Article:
I am presuming we are aware of what a DoS/DDoS attack is, and DNS Based Attacks are a subset within this DoS family. DNS Amplification Attack is that notorious thug in the family that plays stealthy and pulls carpets from under people’s feet.
It is not easy to block these attacks and tracing the attacker is also next to impossible thanks to the UDP (Connectionless) packets deployed.
A DNS Amplification attack can be so powerful that at its top speed, it can represent up to 20% of a country’s total internet traffic. How does it get so powerful? Let’s see.
Our Story Starts with the DNS…
DNS (Domain Naming System) is the address book of the internet. You enter a name like www.bhaifi.com and the DNS directs you to the website by matching it to its IP address (which is usually alphanumeric) like 20.512.32.66.
Thanks to DNS, we don't have to remember the complicated alphanumeric addresses of websites that we want to access.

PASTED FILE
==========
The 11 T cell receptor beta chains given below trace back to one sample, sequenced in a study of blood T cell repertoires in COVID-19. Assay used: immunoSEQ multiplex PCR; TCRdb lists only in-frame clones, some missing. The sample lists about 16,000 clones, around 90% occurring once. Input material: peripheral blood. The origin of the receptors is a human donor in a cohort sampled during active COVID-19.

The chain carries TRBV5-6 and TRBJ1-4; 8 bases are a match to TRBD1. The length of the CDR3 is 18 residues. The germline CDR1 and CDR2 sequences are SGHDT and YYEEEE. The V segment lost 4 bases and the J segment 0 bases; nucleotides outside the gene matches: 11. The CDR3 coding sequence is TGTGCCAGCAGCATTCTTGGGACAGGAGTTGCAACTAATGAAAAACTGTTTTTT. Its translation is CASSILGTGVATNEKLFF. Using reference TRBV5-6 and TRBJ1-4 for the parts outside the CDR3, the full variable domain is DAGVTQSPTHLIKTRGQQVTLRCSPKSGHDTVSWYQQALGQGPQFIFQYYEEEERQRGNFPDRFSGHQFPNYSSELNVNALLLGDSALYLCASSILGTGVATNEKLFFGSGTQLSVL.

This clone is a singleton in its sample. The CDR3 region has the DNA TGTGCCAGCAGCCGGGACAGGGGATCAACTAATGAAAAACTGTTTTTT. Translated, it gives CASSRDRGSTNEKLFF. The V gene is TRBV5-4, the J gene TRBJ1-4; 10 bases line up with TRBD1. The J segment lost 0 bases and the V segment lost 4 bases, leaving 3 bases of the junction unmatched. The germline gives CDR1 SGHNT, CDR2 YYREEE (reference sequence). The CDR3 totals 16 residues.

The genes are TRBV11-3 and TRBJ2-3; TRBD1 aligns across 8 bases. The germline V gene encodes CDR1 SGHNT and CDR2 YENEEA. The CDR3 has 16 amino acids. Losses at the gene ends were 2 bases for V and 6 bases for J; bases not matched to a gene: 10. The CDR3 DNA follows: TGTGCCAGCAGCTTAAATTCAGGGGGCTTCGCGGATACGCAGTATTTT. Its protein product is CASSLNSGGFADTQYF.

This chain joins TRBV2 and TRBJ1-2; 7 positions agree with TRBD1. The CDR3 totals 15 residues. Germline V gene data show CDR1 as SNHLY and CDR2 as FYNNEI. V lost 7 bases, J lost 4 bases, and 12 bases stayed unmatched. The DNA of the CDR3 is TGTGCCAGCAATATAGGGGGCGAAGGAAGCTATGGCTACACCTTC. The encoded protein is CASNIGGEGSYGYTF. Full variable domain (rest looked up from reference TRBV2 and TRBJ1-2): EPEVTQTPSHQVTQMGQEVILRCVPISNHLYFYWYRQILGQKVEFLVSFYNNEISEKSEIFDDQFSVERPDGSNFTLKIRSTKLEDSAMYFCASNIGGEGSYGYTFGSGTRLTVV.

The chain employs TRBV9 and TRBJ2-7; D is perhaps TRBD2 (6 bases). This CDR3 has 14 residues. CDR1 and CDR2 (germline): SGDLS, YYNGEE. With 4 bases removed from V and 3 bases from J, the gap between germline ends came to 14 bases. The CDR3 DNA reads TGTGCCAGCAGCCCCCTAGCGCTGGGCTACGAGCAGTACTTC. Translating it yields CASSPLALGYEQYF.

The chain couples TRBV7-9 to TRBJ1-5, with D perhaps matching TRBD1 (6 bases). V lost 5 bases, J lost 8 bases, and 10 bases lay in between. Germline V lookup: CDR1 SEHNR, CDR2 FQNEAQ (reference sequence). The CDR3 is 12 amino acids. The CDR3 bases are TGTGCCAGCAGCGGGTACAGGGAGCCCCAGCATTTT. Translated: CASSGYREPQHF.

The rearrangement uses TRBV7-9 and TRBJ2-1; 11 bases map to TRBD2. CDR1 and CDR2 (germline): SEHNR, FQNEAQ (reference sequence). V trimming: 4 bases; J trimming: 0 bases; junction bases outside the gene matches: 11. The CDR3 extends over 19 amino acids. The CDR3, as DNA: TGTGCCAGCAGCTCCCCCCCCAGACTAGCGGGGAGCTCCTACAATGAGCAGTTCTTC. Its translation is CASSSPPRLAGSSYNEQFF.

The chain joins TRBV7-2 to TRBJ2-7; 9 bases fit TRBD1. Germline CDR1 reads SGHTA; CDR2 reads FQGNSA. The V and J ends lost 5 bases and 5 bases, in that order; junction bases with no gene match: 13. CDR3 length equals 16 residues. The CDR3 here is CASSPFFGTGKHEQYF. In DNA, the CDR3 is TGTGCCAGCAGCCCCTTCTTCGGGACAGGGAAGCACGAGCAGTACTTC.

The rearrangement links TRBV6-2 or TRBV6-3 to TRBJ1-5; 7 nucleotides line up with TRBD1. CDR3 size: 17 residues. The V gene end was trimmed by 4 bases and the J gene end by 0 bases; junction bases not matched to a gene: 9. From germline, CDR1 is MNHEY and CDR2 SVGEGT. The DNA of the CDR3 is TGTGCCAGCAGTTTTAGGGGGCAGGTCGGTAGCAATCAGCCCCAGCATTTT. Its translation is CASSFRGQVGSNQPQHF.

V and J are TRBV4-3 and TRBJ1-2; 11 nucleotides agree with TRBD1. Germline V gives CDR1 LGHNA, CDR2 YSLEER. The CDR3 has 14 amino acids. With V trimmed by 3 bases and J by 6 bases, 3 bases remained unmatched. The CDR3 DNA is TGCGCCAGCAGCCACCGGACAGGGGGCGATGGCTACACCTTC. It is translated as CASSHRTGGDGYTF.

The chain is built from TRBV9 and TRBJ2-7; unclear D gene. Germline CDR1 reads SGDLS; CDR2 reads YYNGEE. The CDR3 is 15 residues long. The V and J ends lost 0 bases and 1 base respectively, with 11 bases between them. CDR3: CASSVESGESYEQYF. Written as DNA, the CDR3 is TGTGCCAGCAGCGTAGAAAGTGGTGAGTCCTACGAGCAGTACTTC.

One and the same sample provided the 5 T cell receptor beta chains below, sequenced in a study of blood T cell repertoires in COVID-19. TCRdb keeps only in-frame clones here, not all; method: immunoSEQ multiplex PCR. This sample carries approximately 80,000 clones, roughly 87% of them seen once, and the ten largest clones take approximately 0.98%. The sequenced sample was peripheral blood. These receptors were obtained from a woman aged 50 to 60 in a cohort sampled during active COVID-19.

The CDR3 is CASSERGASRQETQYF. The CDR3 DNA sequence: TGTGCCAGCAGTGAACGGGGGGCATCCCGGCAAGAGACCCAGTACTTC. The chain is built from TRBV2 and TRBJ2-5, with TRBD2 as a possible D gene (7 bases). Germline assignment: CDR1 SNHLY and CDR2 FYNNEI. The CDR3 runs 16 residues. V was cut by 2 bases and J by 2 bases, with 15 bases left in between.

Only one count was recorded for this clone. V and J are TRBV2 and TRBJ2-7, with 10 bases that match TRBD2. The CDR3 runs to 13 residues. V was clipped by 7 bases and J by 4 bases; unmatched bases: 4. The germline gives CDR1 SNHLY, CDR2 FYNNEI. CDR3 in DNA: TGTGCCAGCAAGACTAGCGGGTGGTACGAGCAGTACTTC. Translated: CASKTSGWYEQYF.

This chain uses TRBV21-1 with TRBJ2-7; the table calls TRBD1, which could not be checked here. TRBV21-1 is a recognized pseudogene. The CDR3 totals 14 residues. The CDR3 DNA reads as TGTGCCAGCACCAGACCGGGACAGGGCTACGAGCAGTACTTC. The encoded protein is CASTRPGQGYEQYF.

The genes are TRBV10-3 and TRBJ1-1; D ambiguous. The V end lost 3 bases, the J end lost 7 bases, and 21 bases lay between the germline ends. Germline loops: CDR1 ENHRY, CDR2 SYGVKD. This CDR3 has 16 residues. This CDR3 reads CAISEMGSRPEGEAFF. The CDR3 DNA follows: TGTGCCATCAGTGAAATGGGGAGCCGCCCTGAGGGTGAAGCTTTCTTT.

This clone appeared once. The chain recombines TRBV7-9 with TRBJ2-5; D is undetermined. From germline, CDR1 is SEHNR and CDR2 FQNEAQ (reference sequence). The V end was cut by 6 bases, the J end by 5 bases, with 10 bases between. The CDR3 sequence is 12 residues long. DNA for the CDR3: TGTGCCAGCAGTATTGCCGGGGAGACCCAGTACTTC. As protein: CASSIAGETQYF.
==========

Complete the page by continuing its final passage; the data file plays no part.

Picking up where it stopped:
Hierarchical and Decentralized, DNS is valid not just for the Internet but all networks in general, but its role in network security is a topic for another day.
But how does this DNS help in amplifying the attack?
About 90% of all cyberattacks leverage DNS directly or indirectly.
Any internet communication generally starts with a DNS resolution until after a complicated process we finally have an IP address that is actually usable by the application.
“Now this DNS is like a gunpowder keg that supplies hunters in a wilderness commune. It is needed for food, but at the same time if someone ignites it, there is a disaster!”